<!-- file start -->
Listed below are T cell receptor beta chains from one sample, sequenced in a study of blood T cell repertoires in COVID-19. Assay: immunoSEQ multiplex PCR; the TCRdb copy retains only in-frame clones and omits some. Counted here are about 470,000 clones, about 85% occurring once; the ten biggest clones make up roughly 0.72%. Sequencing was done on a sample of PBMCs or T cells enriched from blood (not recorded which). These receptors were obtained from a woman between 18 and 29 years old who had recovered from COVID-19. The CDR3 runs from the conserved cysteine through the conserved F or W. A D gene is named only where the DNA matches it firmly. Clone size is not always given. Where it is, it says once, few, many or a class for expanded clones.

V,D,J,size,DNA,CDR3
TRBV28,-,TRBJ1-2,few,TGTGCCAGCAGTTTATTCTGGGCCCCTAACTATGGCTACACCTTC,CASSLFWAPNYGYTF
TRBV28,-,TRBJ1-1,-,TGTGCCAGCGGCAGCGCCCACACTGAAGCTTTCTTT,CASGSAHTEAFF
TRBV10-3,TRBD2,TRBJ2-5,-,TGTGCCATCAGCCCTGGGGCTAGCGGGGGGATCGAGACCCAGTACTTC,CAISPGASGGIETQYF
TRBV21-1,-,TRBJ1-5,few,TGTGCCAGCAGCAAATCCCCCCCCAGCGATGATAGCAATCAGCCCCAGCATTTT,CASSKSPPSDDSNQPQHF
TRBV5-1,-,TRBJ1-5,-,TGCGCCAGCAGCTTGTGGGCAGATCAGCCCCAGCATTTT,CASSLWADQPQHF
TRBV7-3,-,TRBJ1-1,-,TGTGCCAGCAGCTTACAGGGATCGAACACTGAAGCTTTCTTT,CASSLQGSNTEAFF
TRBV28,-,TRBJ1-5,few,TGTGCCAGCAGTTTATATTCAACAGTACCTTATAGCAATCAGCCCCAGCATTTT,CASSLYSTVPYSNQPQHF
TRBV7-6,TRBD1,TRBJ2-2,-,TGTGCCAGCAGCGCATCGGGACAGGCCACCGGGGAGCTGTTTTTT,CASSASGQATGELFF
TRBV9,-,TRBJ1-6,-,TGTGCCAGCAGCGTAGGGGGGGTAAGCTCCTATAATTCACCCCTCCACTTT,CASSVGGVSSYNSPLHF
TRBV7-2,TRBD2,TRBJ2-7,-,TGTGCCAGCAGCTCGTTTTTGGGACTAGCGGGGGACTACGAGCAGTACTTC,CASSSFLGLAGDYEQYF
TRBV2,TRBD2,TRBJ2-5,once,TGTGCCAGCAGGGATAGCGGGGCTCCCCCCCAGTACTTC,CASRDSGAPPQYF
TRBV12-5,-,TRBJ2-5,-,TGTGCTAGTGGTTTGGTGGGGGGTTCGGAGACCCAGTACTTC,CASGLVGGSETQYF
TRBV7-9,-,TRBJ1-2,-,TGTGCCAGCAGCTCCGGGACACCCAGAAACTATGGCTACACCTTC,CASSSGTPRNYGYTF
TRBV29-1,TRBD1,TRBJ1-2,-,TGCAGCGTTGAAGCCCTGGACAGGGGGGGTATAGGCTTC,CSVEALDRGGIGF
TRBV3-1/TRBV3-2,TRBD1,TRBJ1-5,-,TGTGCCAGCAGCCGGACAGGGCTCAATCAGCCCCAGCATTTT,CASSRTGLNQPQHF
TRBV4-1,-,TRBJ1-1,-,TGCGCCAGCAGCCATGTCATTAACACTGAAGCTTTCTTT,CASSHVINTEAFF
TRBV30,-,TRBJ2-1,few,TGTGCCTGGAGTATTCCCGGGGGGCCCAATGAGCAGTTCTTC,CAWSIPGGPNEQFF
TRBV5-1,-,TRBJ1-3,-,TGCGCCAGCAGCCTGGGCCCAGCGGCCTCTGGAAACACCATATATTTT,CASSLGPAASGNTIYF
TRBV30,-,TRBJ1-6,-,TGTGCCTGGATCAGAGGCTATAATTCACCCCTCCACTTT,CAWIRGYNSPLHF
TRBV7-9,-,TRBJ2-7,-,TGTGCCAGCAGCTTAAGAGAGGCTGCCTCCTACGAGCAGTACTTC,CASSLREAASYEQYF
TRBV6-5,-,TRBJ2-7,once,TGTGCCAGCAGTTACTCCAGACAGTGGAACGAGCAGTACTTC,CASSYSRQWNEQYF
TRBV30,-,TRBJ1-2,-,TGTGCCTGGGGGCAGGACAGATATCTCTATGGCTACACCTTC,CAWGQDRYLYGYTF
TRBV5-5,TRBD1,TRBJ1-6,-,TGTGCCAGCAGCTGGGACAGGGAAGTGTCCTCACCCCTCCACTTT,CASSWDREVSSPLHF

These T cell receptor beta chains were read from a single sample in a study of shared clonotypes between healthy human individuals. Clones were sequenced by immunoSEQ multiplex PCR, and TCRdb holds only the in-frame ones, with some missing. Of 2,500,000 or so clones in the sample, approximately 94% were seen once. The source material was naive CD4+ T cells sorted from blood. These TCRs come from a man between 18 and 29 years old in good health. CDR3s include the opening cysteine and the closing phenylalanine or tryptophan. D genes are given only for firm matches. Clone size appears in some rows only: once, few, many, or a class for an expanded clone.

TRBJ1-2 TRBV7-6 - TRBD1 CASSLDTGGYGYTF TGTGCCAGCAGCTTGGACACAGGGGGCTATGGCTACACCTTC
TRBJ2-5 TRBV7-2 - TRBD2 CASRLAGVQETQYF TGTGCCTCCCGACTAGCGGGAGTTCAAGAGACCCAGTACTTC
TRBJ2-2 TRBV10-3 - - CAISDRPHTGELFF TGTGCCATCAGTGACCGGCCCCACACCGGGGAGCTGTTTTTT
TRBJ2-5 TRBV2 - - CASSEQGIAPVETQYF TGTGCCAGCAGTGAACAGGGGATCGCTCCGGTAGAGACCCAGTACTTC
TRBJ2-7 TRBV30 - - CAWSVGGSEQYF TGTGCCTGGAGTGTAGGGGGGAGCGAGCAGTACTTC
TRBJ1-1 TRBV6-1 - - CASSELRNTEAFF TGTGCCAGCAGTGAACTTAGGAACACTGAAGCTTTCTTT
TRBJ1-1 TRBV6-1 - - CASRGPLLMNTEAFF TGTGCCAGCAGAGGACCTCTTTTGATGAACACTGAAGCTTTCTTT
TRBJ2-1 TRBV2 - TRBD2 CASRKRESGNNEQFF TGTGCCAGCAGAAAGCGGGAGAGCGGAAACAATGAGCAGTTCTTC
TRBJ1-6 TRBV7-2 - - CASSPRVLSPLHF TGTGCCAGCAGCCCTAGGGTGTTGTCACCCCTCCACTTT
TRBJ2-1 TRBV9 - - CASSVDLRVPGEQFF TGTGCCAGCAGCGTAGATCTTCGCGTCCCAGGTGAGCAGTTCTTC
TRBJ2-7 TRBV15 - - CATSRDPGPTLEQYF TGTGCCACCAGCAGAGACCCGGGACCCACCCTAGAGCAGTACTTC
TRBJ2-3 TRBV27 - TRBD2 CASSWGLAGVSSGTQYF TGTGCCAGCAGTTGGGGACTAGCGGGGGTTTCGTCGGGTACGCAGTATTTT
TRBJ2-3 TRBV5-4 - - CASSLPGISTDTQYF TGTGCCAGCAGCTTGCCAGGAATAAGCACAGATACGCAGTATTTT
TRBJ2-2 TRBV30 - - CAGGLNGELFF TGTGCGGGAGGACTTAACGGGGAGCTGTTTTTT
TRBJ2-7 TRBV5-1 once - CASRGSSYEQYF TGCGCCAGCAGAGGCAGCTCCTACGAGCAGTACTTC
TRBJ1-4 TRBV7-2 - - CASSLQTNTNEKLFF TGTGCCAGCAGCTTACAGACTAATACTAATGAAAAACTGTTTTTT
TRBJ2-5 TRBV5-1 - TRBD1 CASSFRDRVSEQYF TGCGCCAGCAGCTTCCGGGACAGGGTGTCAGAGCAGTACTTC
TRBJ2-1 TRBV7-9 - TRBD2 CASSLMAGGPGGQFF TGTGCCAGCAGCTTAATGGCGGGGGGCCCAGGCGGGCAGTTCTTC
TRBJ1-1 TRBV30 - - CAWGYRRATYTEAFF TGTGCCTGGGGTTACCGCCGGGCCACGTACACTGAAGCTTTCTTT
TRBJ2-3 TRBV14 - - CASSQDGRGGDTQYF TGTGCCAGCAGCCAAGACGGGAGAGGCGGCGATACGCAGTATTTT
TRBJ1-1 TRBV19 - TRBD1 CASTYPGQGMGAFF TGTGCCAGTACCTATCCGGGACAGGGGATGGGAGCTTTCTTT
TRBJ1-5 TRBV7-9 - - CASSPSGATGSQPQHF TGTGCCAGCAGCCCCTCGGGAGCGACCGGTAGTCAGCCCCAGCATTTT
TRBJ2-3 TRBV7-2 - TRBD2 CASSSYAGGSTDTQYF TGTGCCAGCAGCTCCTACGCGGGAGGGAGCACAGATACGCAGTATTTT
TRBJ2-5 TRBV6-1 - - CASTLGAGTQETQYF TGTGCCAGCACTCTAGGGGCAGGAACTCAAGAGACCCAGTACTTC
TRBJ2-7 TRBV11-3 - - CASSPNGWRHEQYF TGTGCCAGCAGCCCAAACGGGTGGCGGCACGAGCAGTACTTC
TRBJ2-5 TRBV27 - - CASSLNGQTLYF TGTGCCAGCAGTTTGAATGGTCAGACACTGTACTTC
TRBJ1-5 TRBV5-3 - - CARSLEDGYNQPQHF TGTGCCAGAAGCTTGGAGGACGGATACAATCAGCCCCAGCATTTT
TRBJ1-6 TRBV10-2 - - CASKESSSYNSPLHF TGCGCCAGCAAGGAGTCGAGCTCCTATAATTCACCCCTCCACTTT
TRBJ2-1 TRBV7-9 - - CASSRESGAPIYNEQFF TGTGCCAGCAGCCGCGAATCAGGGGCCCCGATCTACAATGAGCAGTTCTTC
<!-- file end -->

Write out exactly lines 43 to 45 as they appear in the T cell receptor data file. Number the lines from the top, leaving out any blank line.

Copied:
TRBJ2-5 TRBV5-1 - TRBD1 CASSFRDRVSEQYF TGCGCCAGCAGCTTCCGGGACAGGGTGTCAGAGCAGTACTTC
TRBJ2-1 TRBV7-9 - TRBD2 CASSLMAGGPGGQFF TGTGCCAGCAGCTTAATGGCGGGGGGCCCAGGCGGGCAGTTCTTC
TRBJ1-1 TRBV30 - - CAWGYRRATYTEAFF TGTGCCTGGGGTTACCGCCGGGCCACGTACACTGAAGCTTTCTTT